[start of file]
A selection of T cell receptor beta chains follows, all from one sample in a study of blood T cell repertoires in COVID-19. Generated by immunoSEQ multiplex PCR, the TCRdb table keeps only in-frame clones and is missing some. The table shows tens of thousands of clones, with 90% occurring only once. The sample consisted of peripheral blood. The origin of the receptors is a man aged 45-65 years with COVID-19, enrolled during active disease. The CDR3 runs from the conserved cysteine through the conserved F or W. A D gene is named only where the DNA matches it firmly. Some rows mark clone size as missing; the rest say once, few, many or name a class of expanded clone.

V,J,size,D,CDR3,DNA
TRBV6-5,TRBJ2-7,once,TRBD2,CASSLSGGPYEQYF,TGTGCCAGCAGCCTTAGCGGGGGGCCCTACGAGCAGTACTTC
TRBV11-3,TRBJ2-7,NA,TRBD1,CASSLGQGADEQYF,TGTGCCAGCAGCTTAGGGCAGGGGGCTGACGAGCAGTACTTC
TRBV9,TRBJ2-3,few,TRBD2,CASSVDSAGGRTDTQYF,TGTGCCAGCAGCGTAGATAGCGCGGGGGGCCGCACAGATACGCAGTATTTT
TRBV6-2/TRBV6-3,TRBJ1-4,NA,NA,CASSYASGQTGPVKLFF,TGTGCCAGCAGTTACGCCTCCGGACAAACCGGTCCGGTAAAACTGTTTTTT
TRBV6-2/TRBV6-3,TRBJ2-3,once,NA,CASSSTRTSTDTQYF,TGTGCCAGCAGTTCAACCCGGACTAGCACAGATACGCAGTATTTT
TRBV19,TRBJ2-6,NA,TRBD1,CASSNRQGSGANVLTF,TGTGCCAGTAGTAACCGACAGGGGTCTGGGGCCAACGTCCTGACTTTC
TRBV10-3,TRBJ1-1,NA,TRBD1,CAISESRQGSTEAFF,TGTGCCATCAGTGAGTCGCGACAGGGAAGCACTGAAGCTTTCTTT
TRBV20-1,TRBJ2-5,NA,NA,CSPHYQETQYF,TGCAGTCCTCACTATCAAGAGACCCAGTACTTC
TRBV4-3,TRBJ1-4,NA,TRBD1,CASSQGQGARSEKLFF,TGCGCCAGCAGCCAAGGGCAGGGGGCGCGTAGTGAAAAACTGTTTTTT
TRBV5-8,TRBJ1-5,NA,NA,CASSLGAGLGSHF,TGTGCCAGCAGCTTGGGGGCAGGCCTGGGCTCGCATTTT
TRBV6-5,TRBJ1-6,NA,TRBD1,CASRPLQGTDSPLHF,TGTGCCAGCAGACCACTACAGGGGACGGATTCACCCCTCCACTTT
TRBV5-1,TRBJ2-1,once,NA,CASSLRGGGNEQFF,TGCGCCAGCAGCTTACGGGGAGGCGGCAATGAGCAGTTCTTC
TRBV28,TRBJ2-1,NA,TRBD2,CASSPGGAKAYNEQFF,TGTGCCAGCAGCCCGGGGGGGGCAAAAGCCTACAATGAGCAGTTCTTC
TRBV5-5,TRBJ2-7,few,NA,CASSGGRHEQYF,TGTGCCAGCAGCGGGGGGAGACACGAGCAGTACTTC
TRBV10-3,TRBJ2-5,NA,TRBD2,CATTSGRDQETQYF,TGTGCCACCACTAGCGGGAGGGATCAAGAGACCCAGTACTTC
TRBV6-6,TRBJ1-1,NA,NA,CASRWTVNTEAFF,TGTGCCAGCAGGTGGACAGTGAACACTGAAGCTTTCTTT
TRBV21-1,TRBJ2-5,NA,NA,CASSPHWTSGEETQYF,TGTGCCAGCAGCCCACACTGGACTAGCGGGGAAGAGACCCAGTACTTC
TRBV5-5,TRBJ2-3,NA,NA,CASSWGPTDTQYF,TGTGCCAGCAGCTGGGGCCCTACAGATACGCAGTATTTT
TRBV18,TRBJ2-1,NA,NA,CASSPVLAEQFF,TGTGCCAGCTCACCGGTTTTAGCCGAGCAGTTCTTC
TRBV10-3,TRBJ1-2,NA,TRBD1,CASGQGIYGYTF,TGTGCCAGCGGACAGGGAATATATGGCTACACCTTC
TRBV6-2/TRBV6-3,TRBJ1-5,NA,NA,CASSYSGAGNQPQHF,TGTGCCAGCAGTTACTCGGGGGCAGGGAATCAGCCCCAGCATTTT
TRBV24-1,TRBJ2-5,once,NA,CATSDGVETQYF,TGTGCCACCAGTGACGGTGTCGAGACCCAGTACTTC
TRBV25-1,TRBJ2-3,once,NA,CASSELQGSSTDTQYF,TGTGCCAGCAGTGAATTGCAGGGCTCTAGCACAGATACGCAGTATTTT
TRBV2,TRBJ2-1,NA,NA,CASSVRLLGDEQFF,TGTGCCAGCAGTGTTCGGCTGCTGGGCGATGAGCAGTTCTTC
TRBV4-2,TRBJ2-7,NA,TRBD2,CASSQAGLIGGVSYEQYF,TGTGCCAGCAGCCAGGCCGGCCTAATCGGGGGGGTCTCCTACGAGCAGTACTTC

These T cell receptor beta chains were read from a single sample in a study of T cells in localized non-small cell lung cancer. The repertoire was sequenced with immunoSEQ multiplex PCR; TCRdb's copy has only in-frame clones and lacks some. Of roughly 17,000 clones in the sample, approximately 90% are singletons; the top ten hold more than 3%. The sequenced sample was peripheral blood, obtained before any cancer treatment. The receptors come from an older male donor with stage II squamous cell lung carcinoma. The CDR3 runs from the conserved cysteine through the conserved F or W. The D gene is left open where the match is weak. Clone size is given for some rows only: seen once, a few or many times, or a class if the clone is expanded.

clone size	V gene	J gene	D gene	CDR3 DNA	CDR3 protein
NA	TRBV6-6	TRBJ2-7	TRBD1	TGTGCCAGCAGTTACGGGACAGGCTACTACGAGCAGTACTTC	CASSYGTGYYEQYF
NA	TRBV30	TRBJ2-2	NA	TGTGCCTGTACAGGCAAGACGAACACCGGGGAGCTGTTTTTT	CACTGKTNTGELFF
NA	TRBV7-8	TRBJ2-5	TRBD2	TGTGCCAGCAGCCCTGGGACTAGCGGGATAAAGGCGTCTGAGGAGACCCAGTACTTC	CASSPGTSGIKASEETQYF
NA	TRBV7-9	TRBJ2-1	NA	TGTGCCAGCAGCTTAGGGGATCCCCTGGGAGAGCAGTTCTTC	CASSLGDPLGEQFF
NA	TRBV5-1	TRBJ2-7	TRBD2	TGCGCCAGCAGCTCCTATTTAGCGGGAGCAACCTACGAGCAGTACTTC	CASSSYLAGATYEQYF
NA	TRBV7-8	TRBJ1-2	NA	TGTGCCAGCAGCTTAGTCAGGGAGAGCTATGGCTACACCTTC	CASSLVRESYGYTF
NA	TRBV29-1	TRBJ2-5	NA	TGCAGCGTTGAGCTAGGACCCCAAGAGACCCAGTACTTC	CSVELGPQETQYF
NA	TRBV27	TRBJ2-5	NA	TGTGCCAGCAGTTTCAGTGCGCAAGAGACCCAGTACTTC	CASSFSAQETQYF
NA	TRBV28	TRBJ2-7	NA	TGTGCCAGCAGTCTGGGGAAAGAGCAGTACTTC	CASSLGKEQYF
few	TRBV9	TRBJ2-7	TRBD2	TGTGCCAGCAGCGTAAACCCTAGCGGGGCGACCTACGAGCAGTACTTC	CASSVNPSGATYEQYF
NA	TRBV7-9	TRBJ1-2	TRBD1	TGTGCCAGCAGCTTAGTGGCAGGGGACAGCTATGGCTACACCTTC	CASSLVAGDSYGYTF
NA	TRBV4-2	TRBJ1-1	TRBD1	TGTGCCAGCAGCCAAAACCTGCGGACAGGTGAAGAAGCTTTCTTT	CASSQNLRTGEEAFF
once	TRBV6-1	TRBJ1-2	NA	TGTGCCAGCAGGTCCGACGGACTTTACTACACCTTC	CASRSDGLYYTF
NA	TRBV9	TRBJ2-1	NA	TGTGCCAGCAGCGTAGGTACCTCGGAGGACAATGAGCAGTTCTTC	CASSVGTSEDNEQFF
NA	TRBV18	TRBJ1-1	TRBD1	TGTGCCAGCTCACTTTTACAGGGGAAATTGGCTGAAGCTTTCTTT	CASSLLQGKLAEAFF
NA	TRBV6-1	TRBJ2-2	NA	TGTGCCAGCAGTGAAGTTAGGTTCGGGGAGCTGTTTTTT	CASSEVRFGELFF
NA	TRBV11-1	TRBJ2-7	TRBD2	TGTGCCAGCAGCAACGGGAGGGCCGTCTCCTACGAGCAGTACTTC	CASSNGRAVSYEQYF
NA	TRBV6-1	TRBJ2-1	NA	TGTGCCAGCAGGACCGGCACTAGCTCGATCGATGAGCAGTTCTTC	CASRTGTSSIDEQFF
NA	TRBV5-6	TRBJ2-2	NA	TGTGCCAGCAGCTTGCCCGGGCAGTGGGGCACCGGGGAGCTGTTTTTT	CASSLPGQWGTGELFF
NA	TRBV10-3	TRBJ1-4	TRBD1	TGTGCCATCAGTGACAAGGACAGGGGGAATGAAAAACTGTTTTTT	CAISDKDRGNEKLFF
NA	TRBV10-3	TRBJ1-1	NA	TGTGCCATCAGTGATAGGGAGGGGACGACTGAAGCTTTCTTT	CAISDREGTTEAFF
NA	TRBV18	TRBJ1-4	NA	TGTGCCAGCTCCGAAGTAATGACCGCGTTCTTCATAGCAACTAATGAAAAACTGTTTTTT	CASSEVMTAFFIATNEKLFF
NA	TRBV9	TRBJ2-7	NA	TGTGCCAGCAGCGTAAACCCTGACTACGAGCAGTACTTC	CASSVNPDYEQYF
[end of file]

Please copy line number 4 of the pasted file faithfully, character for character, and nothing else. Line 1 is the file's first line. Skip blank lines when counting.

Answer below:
TRBV11-3,TRBJ2-7,NA,TRBD1,CASSLGQGADEQYF,TGTGCCAGCAGCTTAGGGCAGGGGGCTGACGAGCAGTACTTC